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Definitions of lampoon

  1. To subject to abusive ridicule expressed in writing; to make the subject of a lampoon. Webster Dictionary DB
  2. To abuse or ridicule in a written article. The Winston Simplified Dictionary. By William Dodge Lewis, Edgar Arthur Singer. Published 1919.
  3. To assail with personal satire: to satirize:- pr.p. lampooning; pa.p. lampooned. The american dictionary of the english language. By Daniel Lyons. Published 1899.
  4. To assail with personal satire. The Clarendon dictionary. By William Hand Browne, Samuel Stehman Haldeman. Published 1894.
  5. To abuse or satirize. The Concise Standard Dictionary of the English Language. By James Champlin Fernald. Published 1919.
  6. ridicule with satire; "The writer satirized the politician's proposal" Scrapingweb Dictionary DB
  7. To abuse with personal satire; to satirize. Nuttall's Standard dictionary of the English language. By Nuttall, P.Austin. Published 1914.
  8. To assail with personal satire; to satirise. Etymological and pronouncing dictionary of the English language. By Stormonth, James, Phelp, P. H. Published 1874.
  9. a composition that imitates somebody's style in a humorous way Scrapingweb Dictionary DB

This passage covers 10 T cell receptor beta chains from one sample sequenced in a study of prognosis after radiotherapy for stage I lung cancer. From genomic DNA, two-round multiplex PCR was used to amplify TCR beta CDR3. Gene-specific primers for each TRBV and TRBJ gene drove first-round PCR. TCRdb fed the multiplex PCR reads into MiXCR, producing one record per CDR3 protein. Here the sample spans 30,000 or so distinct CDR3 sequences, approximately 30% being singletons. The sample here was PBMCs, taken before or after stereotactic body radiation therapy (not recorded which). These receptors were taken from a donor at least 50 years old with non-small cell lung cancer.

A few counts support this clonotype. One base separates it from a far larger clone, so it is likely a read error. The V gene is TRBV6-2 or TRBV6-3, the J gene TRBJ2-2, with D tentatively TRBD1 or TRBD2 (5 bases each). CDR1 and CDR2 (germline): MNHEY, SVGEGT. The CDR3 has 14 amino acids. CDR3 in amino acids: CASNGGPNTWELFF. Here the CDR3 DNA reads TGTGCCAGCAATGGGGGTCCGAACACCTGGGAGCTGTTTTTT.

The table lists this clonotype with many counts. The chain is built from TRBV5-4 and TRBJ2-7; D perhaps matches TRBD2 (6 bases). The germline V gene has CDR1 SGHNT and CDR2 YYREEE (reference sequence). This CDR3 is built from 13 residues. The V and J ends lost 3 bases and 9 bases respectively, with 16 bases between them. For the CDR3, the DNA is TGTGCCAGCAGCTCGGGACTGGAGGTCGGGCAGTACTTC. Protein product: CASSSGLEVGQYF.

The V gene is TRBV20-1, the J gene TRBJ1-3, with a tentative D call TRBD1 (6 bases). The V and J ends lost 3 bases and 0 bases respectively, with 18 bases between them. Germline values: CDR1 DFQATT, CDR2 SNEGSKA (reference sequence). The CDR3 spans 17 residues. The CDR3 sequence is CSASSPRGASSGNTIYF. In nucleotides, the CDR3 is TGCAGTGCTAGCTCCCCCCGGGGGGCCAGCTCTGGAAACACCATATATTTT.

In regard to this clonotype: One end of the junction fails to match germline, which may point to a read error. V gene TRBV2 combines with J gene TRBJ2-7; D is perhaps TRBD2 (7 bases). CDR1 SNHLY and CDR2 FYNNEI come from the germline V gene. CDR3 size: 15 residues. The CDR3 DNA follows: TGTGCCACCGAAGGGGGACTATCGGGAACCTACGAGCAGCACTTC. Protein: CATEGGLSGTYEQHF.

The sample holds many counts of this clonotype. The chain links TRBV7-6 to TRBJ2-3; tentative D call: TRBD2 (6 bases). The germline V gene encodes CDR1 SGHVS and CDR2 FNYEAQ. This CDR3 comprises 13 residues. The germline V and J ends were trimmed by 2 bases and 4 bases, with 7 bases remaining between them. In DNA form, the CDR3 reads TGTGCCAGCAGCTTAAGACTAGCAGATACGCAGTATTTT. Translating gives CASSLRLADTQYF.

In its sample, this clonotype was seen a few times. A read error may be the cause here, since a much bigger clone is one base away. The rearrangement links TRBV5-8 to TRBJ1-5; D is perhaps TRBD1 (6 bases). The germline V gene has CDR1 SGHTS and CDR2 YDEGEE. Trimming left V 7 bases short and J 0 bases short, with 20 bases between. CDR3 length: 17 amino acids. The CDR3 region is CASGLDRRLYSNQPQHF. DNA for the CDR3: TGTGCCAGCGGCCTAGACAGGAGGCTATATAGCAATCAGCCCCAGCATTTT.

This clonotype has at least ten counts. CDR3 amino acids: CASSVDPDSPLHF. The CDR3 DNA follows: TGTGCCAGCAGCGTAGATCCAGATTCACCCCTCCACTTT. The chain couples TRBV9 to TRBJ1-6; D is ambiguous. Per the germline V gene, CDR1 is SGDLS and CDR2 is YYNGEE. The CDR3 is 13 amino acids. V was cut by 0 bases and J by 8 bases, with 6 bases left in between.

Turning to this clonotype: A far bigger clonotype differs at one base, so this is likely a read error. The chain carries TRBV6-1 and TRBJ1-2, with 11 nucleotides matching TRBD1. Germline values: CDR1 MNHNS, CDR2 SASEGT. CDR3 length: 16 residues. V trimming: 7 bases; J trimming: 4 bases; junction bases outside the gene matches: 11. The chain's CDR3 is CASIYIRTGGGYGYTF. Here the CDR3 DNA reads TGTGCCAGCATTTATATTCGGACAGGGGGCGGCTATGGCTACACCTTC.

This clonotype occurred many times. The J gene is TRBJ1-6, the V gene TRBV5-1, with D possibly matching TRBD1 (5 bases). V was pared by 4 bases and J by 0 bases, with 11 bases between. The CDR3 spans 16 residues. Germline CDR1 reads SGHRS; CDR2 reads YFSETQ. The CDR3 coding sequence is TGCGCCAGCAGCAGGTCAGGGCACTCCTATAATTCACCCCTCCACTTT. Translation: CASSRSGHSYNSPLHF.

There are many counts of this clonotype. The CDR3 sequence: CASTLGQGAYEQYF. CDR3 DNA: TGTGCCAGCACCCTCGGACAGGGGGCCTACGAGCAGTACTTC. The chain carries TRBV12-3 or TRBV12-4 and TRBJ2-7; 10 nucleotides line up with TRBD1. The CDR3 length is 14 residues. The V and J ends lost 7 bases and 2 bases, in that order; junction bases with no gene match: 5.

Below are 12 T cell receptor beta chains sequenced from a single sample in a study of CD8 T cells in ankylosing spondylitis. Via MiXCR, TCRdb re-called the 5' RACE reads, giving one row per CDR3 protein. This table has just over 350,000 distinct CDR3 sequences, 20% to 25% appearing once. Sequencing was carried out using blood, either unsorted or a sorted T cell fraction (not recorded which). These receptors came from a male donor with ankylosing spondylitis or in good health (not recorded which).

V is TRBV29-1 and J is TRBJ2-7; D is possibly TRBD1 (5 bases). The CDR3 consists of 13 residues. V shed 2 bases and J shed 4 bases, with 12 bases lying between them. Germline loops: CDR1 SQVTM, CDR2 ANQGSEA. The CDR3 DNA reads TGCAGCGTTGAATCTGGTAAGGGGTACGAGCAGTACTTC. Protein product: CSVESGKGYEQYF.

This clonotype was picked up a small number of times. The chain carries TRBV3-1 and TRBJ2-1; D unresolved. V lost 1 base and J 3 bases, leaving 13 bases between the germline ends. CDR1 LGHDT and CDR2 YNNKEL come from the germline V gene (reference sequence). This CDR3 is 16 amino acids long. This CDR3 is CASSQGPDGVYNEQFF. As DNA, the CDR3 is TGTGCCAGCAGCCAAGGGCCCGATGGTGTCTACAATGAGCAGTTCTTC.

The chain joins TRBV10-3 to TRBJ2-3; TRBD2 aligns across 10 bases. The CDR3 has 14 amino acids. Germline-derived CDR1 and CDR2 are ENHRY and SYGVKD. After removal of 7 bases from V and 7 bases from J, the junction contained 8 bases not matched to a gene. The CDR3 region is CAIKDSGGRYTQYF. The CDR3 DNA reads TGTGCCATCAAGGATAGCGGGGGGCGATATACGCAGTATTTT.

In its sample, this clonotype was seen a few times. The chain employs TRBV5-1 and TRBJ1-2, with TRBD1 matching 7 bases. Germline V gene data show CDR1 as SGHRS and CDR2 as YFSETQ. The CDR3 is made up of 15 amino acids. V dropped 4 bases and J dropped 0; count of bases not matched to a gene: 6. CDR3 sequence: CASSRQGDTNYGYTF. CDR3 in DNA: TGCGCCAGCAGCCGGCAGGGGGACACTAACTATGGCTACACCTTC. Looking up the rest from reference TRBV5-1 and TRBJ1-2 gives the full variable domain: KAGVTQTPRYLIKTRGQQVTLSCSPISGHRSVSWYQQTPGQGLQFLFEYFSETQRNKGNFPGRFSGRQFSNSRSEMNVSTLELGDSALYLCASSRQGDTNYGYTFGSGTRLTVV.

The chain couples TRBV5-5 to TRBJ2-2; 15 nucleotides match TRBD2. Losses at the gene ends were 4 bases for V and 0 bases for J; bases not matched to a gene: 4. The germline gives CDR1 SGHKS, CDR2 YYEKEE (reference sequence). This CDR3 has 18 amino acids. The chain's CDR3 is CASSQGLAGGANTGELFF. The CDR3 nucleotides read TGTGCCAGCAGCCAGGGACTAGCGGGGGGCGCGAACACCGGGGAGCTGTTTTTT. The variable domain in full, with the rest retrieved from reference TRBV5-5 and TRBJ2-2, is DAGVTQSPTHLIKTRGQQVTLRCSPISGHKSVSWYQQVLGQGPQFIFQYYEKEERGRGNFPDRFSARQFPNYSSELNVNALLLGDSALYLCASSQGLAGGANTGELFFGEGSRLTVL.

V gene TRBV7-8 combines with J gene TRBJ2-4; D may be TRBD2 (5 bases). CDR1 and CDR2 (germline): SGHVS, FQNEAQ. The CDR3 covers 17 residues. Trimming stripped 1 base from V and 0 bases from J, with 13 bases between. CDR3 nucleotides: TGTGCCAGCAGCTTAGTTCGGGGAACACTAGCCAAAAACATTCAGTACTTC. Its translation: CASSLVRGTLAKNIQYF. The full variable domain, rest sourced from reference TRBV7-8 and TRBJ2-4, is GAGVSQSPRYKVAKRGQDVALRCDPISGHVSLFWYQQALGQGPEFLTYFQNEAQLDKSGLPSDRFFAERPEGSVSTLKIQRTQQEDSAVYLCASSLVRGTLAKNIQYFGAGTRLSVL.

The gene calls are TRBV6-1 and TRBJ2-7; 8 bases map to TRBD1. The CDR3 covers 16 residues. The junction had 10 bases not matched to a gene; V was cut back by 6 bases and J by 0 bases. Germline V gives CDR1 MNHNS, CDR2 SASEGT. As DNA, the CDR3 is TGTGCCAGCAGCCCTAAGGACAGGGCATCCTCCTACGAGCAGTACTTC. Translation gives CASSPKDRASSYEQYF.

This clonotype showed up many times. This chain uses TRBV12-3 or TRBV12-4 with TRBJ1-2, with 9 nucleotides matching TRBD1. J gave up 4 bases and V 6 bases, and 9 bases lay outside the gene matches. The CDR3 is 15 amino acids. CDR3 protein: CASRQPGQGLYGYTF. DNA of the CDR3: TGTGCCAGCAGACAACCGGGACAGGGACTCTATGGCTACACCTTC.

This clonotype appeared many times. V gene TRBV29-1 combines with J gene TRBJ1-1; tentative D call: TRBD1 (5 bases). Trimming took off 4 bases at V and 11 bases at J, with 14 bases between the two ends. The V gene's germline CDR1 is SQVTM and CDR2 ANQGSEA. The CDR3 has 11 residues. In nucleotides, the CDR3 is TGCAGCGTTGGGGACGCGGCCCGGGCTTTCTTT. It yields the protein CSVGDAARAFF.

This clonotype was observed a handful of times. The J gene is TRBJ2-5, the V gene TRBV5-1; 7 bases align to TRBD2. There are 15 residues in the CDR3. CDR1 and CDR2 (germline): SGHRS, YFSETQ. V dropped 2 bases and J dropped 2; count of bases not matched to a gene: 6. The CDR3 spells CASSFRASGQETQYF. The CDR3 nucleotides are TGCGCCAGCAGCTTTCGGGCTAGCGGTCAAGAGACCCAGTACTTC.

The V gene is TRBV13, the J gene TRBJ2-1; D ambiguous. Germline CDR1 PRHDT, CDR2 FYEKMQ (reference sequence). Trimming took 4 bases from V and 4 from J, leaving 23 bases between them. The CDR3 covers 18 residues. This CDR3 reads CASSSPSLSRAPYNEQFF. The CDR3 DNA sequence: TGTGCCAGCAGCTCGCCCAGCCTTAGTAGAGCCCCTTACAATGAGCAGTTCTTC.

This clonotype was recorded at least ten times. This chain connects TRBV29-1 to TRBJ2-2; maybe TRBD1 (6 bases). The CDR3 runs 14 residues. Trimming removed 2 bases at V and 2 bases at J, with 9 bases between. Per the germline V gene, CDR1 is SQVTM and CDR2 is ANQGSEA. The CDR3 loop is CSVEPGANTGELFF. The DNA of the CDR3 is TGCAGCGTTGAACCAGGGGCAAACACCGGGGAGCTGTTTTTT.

10. An article, essay, etc., written to hold a person up to ridicule and contempt. The Winston Simplified Dictionary. By William Dodge Lewis, Edgar Arthur Singer. Published 1919.
  11. A personal satire in writing: low censure. The american dictionary of the english language. By Daniel Lyons. Published 1899.
  12. A personal satire. The Clarendon dictionary. By William Hand Browne, Samuel Stehman Haldeman. Published 1894.
  13. A personal satire in writing. Nuttall's Standard dictionary of the English language. By Nuttall, P.Austin. Published 1914.

Usage examples for lampoon

  1. And have you seen your latest lampoon Mr. Garrick? – Richard Carvel, Complete by Winston Churchill Last Updated: March 5, 2009
  2. More interesting to read would doubtless be a lampoon said to reflect on everything sacred to Scotland, and burnt accordingly, which was called Caledonia; or, the Pedlar turned Merchant. – Books Condemned to be Burnt by James Anson Farrer
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